Danger warning: Syria’s civil war is resuming. Bloodletting is a fact of daily life. Family members and neighbors go untreated and often without medical assistance. Millions of Syrian children, mostly boys, have lost their childhoods because of the war. Child soldiers and others are used as shields. Often, they end up as victims of war rape and other forms of sexual violence. From hell, maybe there’s a way out.
People are especially vulnerable to coronavirus, because exposure to the virus is such a deadly risk. An outbreak of the virus in Saudi Arabia, started from a man who picked up the virus through his apartment and later via coughing, has killed dozens of people, and there are outbreaks in other Middle Eastern countries. While the World Health Organization says the strain is not transmissible from one person to another, cases have been linked to family members of people infected, including children who could then spread the disease to others at schools and other places.
This risk of worldwide spread of the new virus is why the United Nations Children’s Fund, UNICEF, is setting up a $57 million stockpile to protect its children from a potentially devastating pandemic, and is hastening its response to an already unfolding crisis in Syria, it announced Monday.
Much of the $57 million will go toward bolstering the vaccination programs and disease surveillance in countries that have been hardest hit by the resurgence of one strain of the coronavirus in Saudi Arabia, UNICEF said in a news release. But the agency also said it will start a case-monitoring system for that deadly strain and assess other public health threats. It will use the stockpile to produce and stockpiles; to get equipment needed to deliver medicine; and other needs, such as to produce vaccines.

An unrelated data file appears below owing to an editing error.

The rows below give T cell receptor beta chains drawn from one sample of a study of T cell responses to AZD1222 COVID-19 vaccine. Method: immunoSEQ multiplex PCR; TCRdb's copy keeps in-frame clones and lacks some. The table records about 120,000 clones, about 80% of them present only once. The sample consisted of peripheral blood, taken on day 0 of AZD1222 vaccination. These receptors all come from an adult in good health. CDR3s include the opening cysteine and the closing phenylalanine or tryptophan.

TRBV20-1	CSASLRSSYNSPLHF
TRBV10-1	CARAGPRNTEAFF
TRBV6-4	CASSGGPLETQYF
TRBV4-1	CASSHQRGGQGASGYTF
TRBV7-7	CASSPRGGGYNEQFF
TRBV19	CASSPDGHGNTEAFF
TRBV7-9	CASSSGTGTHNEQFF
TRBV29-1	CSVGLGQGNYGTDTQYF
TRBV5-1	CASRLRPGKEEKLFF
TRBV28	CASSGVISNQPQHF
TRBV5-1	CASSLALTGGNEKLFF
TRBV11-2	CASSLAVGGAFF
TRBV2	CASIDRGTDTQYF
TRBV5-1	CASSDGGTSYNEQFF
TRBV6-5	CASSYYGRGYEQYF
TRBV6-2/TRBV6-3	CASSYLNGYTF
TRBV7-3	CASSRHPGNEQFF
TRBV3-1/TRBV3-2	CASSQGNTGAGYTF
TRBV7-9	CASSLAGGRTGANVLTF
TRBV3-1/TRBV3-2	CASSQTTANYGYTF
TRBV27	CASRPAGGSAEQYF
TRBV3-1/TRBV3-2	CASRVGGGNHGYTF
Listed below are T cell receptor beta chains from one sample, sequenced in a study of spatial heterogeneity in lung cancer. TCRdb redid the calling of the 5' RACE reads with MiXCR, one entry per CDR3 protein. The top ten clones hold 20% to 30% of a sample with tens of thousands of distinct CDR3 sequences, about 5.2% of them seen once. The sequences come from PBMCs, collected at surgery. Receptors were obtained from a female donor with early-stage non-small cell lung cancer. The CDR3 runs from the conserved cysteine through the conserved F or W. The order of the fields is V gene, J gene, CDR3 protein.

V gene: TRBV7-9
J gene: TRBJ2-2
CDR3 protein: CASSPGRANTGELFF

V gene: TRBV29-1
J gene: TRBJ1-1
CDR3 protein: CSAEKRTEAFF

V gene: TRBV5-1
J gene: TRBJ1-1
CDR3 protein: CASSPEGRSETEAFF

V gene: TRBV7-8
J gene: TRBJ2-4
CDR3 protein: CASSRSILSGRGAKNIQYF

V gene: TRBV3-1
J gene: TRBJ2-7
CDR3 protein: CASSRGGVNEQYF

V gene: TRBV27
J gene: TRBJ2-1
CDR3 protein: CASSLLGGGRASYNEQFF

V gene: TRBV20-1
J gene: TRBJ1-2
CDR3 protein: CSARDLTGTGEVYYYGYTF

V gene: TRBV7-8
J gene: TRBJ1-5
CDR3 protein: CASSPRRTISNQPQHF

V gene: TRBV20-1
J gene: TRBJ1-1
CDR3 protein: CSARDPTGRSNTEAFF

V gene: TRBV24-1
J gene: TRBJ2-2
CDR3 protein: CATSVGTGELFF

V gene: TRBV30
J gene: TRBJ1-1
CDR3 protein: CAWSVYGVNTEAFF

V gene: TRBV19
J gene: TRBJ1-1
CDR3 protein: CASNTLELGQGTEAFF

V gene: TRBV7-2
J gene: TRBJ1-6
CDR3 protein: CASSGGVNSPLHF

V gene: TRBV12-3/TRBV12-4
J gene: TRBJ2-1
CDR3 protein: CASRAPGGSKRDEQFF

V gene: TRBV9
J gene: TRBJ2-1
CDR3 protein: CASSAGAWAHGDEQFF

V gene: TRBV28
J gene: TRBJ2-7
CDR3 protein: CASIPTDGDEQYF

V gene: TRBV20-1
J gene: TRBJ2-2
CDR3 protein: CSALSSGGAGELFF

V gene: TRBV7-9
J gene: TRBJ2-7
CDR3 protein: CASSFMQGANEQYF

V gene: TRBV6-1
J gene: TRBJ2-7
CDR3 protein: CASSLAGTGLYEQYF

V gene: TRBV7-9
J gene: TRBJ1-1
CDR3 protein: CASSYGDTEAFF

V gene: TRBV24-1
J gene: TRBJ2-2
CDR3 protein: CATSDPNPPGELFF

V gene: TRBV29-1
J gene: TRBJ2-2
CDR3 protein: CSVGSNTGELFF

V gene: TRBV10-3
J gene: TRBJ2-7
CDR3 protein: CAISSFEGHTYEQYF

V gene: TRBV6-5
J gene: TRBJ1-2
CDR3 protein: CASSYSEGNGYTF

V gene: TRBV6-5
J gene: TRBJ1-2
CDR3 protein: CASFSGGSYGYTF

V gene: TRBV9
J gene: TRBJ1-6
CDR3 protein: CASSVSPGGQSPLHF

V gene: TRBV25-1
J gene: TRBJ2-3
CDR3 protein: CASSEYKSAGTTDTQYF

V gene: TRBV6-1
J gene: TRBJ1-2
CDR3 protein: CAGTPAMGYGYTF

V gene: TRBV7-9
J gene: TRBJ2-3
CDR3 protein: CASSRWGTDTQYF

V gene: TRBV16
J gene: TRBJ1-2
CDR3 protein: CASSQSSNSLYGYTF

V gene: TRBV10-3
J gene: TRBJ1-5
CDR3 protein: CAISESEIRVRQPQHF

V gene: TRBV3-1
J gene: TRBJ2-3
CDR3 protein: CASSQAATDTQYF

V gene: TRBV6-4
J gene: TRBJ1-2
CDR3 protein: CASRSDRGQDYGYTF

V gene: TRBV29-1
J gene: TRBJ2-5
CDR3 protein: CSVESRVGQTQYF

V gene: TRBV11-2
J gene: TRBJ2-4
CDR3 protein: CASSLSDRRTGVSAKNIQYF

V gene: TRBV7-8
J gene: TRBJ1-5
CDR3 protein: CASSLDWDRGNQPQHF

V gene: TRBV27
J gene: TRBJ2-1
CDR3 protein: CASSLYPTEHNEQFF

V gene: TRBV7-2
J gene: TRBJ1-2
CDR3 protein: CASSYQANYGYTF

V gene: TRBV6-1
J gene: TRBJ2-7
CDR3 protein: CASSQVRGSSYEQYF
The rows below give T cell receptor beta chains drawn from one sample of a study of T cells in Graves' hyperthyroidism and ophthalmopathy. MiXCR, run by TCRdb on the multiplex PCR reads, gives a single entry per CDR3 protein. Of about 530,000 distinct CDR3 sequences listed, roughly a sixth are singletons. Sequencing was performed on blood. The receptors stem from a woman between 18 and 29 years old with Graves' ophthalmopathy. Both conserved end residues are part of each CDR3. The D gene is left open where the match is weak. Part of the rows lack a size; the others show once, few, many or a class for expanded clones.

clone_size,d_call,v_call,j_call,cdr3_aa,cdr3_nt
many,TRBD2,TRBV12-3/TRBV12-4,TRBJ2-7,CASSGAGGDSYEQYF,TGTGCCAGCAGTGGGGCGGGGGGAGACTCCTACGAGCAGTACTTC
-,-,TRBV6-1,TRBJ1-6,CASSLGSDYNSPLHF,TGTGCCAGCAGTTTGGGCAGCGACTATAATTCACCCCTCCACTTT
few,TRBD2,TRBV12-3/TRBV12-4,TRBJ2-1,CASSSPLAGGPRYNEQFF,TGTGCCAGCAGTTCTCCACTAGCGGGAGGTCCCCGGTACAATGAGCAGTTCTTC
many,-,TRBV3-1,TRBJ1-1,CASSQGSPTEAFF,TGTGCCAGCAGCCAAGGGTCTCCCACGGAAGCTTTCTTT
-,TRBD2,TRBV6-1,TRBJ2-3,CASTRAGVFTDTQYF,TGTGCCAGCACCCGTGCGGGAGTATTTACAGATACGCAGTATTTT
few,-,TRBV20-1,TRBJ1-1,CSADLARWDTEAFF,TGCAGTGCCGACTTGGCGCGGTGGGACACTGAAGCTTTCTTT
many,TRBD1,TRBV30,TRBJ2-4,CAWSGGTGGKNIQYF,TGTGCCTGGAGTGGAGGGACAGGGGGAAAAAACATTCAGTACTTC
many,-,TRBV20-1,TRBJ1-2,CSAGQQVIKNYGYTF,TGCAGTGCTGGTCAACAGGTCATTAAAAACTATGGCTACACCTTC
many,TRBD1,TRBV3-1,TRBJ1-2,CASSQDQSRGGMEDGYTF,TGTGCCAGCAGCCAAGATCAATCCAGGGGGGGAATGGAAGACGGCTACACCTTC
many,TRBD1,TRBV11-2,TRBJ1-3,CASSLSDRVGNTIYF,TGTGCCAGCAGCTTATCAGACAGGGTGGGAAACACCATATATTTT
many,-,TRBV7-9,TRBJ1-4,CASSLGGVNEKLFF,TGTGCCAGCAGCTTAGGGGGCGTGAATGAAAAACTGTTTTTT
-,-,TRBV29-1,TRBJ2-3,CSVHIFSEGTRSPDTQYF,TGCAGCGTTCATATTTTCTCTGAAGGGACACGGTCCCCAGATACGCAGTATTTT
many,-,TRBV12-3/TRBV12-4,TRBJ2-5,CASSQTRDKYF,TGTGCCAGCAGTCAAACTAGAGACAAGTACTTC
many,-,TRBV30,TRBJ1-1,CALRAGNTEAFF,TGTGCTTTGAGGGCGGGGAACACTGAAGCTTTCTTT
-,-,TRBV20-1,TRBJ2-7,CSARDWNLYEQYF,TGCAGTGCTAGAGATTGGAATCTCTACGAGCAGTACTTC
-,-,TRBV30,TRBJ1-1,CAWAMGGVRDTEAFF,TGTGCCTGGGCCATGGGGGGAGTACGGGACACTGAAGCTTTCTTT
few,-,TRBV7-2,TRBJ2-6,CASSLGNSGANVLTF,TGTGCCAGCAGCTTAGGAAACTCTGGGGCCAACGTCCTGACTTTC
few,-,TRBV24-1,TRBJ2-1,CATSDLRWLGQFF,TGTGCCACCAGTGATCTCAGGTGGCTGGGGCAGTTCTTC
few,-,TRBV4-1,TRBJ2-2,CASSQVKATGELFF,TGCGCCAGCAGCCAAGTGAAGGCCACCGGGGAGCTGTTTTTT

The agency is also working to vaccinate Syrian children against the virus that is beginning to unfold in Syria, and it has set up a grant facility to help countries in the Middle East immunize their children. The organization, which has been active in Syria since 2011, says it has vaccinated 11 million children in Syria, and plans to vaccinate as many as 16 million children by 2020.
In the short term, UNICEF said it is working to help children and families cope with the refugee crisis that is developing in Lebanon and Jordan.
More broadly, the agency said it is tackling a crisis in Syria that first emerged in 2013 when the civil war between regime and opposition forces turned dangerous. Two million children are thought to have been forced to flee their homes; more than 1 million have been denied education.